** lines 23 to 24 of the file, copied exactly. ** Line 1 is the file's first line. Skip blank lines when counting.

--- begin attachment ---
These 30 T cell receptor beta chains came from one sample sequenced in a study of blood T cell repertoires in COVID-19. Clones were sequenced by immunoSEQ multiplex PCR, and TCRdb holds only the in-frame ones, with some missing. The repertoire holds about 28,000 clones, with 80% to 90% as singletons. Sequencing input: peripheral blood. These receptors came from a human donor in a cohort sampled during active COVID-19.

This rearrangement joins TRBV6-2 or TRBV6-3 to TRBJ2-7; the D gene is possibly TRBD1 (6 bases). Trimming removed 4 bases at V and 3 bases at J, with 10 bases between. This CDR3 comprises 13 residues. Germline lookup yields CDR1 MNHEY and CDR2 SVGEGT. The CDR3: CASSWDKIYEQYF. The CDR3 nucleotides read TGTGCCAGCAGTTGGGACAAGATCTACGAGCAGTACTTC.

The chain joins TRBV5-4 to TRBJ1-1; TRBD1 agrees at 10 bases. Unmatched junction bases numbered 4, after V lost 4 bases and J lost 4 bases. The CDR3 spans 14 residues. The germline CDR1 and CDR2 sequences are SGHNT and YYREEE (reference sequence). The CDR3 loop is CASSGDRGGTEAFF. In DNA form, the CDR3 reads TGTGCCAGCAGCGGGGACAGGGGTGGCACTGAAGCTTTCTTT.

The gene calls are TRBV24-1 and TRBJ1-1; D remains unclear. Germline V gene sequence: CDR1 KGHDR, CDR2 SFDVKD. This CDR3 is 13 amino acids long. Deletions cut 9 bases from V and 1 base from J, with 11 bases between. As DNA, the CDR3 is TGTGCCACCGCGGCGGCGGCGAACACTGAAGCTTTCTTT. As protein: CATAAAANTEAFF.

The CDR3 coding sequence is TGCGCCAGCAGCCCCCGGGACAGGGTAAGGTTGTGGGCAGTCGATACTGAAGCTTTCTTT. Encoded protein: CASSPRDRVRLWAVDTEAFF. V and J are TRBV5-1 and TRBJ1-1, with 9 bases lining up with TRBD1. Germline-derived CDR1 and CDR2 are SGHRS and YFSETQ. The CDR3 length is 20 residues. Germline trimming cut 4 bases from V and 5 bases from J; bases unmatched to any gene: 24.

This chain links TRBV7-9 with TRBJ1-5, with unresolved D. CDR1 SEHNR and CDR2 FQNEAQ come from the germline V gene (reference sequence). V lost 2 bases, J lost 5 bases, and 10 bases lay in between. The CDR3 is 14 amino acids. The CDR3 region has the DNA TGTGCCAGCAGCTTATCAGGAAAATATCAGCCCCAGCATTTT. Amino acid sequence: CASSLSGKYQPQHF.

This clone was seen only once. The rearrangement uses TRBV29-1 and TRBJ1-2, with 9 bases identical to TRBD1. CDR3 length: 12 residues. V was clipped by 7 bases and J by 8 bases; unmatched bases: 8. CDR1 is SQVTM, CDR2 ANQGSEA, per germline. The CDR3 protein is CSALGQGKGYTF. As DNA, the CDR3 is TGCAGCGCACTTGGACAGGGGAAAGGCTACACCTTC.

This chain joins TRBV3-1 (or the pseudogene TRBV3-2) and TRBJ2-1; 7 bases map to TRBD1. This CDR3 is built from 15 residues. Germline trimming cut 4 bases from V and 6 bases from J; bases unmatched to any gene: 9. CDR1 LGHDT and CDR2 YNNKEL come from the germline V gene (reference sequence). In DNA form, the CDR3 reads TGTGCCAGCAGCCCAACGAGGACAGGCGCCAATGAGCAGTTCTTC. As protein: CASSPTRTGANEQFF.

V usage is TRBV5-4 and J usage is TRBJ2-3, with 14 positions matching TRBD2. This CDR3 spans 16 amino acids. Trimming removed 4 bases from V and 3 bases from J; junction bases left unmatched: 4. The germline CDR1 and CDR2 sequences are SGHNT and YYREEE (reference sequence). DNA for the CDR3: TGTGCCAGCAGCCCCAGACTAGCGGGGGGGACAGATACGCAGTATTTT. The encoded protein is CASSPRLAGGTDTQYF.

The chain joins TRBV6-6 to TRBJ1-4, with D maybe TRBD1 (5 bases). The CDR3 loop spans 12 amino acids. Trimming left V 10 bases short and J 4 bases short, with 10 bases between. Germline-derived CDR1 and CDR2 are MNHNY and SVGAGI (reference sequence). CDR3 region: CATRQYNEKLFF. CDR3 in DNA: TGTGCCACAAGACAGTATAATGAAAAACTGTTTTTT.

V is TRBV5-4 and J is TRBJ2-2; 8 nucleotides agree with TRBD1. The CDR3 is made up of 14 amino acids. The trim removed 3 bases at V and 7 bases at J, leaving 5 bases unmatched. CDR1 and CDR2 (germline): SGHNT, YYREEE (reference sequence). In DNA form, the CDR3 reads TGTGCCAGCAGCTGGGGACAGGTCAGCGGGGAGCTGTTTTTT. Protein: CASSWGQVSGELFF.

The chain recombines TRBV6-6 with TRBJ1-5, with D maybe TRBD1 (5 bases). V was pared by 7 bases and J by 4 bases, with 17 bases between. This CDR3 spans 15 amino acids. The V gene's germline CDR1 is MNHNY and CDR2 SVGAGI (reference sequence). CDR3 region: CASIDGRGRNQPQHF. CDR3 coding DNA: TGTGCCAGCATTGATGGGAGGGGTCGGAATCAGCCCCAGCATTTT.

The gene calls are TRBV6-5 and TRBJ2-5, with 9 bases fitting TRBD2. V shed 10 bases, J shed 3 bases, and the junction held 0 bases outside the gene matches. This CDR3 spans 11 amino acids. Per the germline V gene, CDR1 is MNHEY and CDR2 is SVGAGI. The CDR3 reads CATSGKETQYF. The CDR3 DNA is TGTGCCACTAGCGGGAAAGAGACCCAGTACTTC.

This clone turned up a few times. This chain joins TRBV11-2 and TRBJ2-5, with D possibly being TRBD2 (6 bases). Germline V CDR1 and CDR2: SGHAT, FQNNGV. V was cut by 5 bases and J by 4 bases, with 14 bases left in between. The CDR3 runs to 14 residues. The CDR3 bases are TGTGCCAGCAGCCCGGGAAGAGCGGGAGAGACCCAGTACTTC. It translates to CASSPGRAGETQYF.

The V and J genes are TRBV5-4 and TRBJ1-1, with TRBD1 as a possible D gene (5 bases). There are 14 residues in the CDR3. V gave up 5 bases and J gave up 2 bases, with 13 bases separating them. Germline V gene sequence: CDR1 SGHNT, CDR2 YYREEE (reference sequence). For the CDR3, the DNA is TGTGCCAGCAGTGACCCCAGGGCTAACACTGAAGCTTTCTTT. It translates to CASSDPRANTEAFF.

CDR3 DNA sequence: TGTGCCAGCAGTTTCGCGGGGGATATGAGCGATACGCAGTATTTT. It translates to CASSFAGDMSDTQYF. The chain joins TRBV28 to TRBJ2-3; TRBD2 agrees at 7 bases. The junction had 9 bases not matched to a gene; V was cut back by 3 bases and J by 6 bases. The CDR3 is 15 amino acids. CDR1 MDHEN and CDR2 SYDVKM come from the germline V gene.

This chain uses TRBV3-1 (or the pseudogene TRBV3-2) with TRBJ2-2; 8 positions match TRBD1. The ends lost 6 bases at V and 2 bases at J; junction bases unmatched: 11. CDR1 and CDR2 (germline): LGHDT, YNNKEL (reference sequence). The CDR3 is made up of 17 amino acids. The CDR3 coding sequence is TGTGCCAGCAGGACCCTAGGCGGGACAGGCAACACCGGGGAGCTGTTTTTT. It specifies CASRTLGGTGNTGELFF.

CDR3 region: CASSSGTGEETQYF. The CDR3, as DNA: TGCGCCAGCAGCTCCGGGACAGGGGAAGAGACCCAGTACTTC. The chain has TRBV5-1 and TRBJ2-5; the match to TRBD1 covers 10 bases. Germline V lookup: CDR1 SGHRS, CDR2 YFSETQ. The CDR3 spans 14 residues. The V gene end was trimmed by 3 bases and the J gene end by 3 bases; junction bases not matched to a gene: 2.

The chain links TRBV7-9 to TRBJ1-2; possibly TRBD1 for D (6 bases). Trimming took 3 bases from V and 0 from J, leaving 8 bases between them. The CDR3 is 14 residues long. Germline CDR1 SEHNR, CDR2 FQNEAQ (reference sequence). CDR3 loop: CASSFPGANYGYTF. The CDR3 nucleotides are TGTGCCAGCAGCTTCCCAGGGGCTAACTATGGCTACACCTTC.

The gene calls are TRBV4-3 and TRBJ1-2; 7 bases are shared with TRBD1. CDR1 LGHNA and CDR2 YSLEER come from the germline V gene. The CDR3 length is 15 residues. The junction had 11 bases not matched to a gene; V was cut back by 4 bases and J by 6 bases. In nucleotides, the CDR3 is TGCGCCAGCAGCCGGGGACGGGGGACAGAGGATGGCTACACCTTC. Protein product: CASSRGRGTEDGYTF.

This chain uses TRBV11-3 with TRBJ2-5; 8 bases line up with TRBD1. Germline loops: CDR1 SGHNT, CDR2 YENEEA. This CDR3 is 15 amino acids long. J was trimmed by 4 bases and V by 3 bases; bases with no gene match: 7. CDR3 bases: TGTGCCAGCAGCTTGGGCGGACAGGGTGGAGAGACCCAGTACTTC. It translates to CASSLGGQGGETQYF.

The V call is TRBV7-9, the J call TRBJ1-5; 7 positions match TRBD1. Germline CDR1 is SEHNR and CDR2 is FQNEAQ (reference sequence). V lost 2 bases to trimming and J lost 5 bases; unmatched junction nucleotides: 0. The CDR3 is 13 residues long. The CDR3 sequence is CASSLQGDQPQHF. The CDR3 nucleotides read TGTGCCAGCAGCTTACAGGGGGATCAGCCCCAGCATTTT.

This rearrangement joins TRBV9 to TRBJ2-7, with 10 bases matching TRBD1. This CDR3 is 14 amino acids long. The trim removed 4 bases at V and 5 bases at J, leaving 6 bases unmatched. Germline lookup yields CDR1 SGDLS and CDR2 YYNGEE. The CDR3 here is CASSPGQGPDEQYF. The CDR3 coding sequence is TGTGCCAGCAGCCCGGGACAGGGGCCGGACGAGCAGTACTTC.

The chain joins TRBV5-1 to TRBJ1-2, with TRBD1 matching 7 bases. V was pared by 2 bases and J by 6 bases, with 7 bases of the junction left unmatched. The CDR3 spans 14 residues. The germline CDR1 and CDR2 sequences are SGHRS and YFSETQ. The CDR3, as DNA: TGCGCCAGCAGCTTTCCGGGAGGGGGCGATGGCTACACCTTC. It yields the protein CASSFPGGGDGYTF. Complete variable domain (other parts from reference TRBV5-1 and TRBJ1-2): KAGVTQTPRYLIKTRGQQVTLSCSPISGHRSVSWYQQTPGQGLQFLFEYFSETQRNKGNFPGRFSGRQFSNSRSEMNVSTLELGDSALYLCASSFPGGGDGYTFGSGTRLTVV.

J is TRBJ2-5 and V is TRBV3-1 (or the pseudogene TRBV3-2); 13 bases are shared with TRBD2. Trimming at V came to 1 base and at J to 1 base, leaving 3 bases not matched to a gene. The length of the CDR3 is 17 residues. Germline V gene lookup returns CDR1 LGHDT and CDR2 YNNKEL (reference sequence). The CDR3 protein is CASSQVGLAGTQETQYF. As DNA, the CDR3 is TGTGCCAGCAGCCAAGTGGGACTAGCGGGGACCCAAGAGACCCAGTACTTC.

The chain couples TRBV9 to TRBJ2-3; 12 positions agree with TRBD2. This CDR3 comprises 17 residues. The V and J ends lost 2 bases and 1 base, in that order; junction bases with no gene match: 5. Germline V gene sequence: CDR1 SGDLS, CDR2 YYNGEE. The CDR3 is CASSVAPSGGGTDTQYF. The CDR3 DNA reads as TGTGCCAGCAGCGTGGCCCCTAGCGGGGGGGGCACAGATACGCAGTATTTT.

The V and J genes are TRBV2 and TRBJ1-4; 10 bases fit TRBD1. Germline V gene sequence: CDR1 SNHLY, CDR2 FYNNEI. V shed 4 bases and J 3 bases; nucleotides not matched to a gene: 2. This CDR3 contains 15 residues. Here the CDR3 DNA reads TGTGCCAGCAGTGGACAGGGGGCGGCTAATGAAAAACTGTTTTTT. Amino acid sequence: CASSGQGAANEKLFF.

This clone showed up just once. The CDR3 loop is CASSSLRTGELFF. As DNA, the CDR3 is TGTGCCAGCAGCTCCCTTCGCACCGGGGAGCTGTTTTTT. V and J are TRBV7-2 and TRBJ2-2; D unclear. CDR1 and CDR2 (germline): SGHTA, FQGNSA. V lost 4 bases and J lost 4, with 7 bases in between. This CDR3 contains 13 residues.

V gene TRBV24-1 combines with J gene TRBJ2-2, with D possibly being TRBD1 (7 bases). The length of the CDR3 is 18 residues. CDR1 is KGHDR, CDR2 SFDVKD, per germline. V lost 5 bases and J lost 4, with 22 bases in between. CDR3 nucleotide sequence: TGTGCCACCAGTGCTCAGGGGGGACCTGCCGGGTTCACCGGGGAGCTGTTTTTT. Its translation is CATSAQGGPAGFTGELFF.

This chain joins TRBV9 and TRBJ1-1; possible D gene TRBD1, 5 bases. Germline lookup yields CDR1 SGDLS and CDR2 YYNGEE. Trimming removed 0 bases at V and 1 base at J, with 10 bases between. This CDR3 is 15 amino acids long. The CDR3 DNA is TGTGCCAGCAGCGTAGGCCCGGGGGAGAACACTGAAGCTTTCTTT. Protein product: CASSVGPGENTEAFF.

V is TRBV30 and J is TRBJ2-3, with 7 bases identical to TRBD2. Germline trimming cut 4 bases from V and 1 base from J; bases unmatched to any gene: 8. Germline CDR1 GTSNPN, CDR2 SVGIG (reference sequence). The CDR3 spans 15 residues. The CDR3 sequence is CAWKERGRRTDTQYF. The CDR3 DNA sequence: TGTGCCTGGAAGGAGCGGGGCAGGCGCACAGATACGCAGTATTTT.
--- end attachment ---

This rearrangement joins TRBV9 to TRBJ2-7, with 10 bases matching TRBD1. This CDR3 is 14 amino acids long. The trim removed 4 bases at V and 5 bases at J, leaving 6 bases unmatched. Germline lookup yields CDR1 SGDLS and CDR2 YYNGEE. The CDR3 here is CASSPGQGPDEQYF. The CDR3 coding sequence is TGTGCCAGCAGCCCGGGACAGGGGCCGGACGAGCAGTACTTC.

The chain joins TRBV5-1 to TRBJ1-2, with TRBD1 matching 7 bases. V was pared by 2 bases and J by 6 bases, with 7 bases of the junction left unmatched. The CDR3 spans 14 residues. The germline CDR1 and CDR2 sequences are SGHRS and YFSETQ. The CDR3, as DNA: TGCGCCAGCAGCTTTCCGGGAGGGGGCGATGGCTACACCTTC. It yields the protein CASSFPGGGDGYTF. Complete variable domain (other parts from reference TRBV5-1 and TRBJ1-2): KAGVTQTPRYLIKTRGQQVTLSCSPISGHRSVSWYQQTPGQGLQFLFEYFSETQRNKGNFPGRFSGRQFSNSRSEMNVSTLELGDSALYLCASSFPGGGDGYTFGSGTRLTVV.